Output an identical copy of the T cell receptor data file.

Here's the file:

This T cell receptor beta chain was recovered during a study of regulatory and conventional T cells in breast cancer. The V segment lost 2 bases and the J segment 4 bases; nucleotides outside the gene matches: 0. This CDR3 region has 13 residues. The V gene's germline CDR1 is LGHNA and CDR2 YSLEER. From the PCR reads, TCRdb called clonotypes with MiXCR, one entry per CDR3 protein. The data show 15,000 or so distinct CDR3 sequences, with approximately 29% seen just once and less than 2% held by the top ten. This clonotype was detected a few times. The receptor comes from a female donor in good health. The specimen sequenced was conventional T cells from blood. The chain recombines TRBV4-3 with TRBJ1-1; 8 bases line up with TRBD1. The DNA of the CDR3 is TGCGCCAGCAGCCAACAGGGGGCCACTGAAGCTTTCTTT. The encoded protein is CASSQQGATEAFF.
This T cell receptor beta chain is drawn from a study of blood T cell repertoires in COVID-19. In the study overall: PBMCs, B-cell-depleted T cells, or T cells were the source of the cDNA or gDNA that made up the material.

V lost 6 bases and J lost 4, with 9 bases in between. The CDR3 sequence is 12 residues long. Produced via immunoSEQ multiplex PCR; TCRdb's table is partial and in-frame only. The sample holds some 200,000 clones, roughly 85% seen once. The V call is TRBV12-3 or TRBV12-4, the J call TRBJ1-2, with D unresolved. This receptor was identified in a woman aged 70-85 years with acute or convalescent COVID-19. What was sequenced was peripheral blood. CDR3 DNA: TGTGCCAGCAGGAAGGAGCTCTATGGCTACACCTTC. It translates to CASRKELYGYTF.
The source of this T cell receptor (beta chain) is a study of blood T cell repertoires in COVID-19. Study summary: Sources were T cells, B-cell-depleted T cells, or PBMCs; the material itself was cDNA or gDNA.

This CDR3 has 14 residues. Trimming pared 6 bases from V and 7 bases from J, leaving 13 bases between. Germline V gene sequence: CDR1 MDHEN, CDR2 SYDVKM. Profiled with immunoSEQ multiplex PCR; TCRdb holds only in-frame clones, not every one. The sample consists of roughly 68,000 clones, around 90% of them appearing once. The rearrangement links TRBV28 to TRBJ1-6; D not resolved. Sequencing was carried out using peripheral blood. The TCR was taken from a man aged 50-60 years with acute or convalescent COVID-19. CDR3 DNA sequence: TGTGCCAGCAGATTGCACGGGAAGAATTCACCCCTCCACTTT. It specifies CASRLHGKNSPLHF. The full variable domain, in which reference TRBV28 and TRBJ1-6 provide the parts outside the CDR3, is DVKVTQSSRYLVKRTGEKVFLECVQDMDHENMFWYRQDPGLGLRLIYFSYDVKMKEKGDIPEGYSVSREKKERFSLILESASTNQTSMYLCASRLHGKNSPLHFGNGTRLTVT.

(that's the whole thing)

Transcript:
This T cell receptor beta chain was recovered during a study of regulatory and conventional T cells in breast cancer. The V segment lost 2 bases and the J segment 4 bases; nucleotides outside the gene matches: 0. This CDR3 region has 13 residues. The V gene's germline CDR1 is LGHNA and CDR2 YSLEER. From the PCR reads, TCRdb called clonotypes with MiXCR, one entry per CDR3 protein. The data show 15,000 or so distinct CDR3 sequences, with approximately 29% seen just once and less than 2% held by the top ten. This clonotype was detected a few times. The receptor comes from a female donor in good health. The specimen sequenced was conventional T cells from blood. The chain recombines TRBV4-3 with TRBJ1-1; 8 bases line up with TRBD1. The DNA of the CDR3 is TGCGCCAGCAGCCAACAGGGGGCCACTGAAGCTTTCTTT. The encoded protein is CASSQQGATEAFF.
This T cell receptor beta chain is drawn from a study of blood T cell repertoires in COVID-19. In the study overall: PBMCs, B-cell-depleted T cells, or T cells were the source of the cDNA or gDNA that made up the material.

V lost 6 bases and J lost 4, with 9 bases in between. The CDR3 sequence is 12 residues long. Produced via immunoSEQ multiplex PCR; TCRdb's table is partial and in-frame only. The sample holds some 200,000 clones, roughly 85% seen once. The V call is TRBV12-3 or TRBV12-4, the J call TRBJ1-2, with D unresolved. This receptor was identified in a woman aged 70-85 years with acute or convalescent COVID-19. What was sequenced was peripheral blood. CDR3 DNA: TGTGCCAGCAGGAAGGAGCTCTATGGCTACACCTTC. It translates to CASRKELYGYTF.
The source of this T cell receptor (beta chain) is a study of blood T cell repertoires in COVID-19. Study summary: Sources were T cells, B-cell-depleted T cells, or PBMCs; the material itself was cDNA or gDNA.

This CDR3 has 14 residues. Trimming pared 6 bases from V and 7 bases from J, leaving 13 bases between. Germline V gene sequence: CDR1 MDHEN, CDR2 SYDVKM. Profiled with immunoSEQ multiplex PCR; TCRdb holds only in-frame clones, not every one. The sample consists of roughly 68,000 clones, around 90% of them appearing once. The rearrangement links TRBV28 to TRBJ1-6; D not resolved. Sequencing was carried out using peripheral blood. The TCR was taken from a man aged 50-60 years with acute or convalescent COVID-19. CDR3 DNA sequence: TGTGCCAGCAGATTGCACGGGAAGAATTCACCCCTCCACTTT. It specifies CASRLHGKNSPLHF. The full variable domain, in which reference TRBV28 and TRBJ1-6 provide the parts outside the CDR3, is DVKVTQSSRYLVKRTGEKVFLECVQDMDHENMFWYRQDPGLGLRLIYFSYDVKMKEKGDIPEGYSVSREKKERFSLILESASTNQTSMYLCASRLHGKNSPLHFGNGTRLTVT.